She had relaxed and become distracted. She had become friends with Joke and Precious, girls she had always avoided for their unserious nature. They had convinced her to give in to the advances of Daniel, a handsome student teacher who’d been posted to their school. Daniel had shown an unrelenting interest in her. He had promised her heaven and earth, and had showered her with expensive gifts which she’d kept hidden from her mother. They had started seeing each other secretly. She was in love with Daniel, but even stronger than her feelings for Daniel was the excitement brought on by the illicit nature of their romance; the fear of getting caught.

After Daniel had ended his teaching practice a few weeks ago, she’d heard less and less of him, but had believed wholeheartedly his excuses of school taking up too much of his time. She believed so much in him that when she’d discovered that morning that she was carrying his child, she had felt strangely composed. She had not known it, but her mother had been watching her closely for weeks, and had that morning brought herself, and Nneka, to the realization that her daughter was pregnant. It had not taken much beating to get a name and address out of Nneka.  And so they stood now outside the house, waiting for the gate of the mansion to be opened.

The gate eventually swung open and a disgruntled looking guard regarded them with hostility. The guard looked them up and down as they stated their request. He allowed them in. As he led them to the house, Nneka’s feet felt heavier, less certain with each step. The house was huge and white, and the grounds were well kept, with the lawn and flowers trimmed neatly. They got into the house and the guard spoke to a maid who seemed to have appeared out of nowhere. She nodded and disappeared into the house. The guard left as well. Nneka and Caro stood in what was undoubtedly the biggest, most beautiful room they had ever been in. The room was big; bigger than all the rooms in their compound put together. And it was expensively furnished. The floor was marbled and crystal chandeliers hung from the ceiling. Nneka looked at the TV. It was as large as their bed.

Nneka heard a sound. She turned and saw Daniel coming down the stairs. She smiled. She knew everything would be alright. He looked up suddenly and saw them. There was a look of shock on his face. The look vanished as an elderly couple, obviously his parents, walked down to join them. The woman looked at them with contempt.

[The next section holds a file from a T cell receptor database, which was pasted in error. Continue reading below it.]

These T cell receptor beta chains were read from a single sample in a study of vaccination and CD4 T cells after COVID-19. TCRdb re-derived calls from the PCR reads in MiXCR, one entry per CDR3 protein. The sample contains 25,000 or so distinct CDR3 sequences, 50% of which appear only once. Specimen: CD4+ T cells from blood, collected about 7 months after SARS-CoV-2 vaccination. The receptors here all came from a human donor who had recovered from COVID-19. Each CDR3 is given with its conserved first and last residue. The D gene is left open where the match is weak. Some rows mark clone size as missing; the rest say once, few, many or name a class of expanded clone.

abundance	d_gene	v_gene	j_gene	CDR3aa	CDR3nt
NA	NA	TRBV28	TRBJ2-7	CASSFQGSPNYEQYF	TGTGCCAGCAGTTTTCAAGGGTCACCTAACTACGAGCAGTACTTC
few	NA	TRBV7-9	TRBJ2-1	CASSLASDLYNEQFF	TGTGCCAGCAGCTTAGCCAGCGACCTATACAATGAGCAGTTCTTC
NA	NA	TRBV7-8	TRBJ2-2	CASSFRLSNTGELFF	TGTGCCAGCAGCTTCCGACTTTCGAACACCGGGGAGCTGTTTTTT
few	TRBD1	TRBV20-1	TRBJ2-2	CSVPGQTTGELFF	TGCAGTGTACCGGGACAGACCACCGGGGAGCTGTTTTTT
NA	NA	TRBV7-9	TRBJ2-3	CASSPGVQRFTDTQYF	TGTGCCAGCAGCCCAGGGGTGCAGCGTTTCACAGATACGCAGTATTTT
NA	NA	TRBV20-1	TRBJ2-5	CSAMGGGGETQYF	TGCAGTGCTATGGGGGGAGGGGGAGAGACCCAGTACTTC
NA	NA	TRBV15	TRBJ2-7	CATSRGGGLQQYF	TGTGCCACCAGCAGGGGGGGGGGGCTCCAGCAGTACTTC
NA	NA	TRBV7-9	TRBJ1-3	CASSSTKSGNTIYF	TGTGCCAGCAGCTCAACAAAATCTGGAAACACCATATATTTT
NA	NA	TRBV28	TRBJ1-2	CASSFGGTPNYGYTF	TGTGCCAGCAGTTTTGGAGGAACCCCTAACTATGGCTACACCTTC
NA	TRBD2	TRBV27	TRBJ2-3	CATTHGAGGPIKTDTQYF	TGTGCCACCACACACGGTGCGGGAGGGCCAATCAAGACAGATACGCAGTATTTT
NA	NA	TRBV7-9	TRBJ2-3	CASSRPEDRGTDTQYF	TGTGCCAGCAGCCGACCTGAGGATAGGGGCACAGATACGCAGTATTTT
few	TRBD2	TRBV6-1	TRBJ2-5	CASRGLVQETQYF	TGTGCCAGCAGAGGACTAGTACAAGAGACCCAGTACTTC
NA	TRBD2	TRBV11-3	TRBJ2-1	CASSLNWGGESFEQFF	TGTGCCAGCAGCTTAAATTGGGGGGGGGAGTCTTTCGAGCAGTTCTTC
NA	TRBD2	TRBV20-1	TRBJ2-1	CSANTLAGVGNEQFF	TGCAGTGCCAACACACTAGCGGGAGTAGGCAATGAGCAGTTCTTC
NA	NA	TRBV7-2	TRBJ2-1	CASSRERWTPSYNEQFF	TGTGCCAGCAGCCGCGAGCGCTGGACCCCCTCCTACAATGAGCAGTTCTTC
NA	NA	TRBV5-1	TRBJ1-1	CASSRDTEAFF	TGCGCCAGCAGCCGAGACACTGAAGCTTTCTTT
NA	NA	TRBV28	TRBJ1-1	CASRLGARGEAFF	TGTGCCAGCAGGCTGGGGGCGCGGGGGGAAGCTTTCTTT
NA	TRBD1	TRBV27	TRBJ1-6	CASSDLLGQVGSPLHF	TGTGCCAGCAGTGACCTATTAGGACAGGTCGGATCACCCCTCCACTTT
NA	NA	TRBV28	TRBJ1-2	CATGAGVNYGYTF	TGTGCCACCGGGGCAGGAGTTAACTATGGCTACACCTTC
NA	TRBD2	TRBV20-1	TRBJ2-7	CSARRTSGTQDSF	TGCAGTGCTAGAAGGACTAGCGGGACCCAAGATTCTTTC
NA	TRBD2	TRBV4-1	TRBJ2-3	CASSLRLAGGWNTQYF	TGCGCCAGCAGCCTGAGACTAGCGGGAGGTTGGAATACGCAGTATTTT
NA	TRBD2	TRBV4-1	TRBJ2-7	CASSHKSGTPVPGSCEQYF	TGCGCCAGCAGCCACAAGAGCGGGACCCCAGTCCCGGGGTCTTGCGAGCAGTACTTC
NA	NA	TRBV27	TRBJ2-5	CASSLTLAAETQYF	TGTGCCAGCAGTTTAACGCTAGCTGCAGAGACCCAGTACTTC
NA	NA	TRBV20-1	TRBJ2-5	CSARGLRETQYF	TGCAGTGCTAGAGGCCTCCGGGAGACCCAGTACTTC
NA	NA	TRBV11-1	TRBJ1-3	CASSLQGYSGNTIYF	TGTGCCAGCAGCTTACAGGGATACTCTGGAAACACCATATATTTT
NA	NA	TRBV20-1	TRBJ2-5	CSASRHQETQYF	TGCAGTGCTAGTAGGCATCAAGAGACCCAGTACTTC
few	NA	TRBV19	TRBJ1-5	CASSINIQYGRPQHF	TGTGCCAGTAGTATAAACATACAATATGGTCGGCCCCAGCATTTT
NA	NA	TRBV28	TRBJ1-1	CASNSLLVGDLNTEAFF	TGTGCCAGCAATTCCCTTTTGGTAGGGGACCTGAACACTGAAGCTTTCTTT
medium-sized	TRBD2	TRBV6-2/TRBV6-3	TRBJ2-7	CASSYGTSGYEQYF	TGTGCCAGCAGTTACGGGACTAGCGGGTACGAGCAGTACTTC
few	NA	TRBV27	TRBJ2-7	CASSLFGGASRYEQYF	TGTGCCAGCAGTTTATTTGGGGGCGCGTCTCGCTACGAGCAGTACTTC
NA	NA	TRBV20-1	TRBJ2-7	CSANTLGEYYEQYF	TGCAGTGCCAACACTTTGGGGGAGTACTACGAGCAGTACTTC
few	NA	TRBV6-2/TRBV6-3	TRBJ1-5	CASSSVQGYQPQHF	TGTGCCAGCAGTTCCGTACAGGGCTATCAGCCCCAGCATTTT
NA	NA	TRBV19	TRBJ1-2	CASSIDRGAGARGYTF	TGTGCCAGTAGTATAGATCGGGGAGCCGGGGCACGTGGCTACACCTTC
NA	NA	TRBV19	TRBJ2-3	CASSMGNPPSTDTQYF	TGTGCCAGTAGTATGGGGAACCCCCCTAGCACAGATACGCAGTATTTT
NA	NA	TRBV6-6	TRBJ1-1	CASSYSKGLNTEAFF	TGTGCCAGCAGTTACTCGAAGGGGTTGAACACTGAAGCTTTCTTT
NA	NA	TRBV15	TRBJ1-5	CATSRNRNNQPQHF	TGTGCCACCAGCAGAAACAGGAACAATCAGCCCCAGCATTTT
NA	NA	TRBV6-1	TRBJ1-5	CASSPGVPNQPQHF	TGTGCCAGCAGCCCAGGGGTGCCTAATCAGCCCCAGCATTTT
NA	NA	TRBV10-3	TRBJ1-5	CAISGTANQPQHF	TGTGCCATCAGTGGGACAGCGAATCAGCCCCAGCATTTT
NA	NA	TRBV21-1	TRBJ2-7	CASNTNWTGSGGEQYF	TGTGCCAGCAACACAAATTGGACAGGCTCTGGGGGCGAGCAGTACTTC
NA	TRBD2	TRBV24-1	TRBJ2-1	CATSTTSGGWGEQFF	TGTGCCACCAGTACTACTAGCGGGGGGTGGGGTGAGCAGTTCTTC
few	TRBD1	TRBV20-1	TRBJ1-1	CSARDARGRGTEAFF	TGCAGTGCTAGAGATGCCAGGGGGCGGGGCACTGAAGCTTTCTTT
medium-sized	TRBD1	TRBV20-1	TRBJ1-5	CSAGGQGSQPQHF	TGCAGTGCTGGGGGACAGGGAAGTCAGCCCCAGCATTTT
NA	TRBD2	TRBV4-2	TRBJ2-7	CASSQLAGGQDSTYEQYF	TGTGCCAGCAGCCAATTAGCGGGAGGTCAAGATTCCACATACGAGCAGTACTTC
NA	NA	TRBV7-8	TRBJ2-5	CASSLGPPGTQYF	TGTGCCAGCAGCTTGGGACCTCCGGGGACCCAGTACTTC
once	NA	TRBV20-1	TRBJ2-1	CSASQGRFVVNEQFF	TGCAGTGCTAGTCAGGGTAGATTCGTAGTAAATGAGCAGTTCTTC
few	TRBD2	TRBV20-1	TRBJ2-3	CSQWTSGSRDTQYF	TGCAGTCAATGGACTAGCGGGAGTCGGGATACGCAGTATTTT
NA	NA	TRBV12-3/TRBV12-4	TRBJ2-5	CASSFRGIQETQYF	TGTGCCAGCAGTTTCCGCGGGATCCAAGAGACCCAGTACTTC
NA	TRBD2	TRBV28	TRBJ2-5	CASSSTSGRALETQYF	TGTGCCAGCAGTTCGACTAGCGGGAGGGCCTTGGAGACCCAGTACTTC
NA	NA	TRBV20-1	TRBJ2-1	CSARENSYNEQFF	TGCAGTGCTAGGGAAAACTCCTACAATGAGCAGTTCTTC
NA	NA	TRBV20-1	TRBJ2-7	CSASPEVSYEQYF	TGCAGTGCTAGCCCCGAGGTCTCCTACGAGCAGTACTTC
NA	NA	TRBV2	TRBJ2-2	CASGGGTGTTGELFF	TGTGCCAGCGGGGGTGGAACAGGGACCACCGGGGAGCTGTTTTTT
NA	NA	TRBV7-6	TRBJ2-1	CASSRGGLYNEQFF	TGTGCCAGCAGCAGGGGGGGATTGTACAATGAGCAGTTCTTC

“Yes? Who are you people, and what do you want?”

“My name is Caro. This is Nneka, my daughter. She is pregnant for your son, one Daniel,” Caro said with more boldness than she felt.

“What? That’s absolutely impossible,” the man bellowed.

“This is nonsense. My son does not move with the likes of you, not to talk of sleeping with your daughter,” the woman said, visibly repulsed at the thought.

She turned to Nneka.

“Girl, are you sure of what you’re saying; that my son, Daniel, is responsible for your pregnancy?”

Nneka was surprised at Daniel’s silence. Why would he not talk? He had promised that if something like this ever happened they would take care of it.

“Yes. He was a student teacher at our school, Oshodi Girls. He asked me to be his friend.”

The woman looked at her uncomfortably. She exchanged a look with her husband.

“Look, why are we wasting time here? The man in question is right here. Fanny, ask your son,” the man said impatiently.

Fanny threw her husband a nasty look, and then turned to Daniel.

“Daniel, did you get that girl pregnant?” she ask.

Daniel looked into Nneka’s eyes for a brief moment. Then he turned to his parents.

“Mum, Dad, I swear to God, I have never seen that girl in my life,” he said calmly.

“That settles it then,” Daniel’s mother said, turning to them. “Now, get out of this house, you gold diggers. And if you two ever step foot here again, I’ll have you arrested. I promise.”

Caro dragged her daughter out of the house, shouting curses at them. Nneka never saw Daniel again.

To be continued...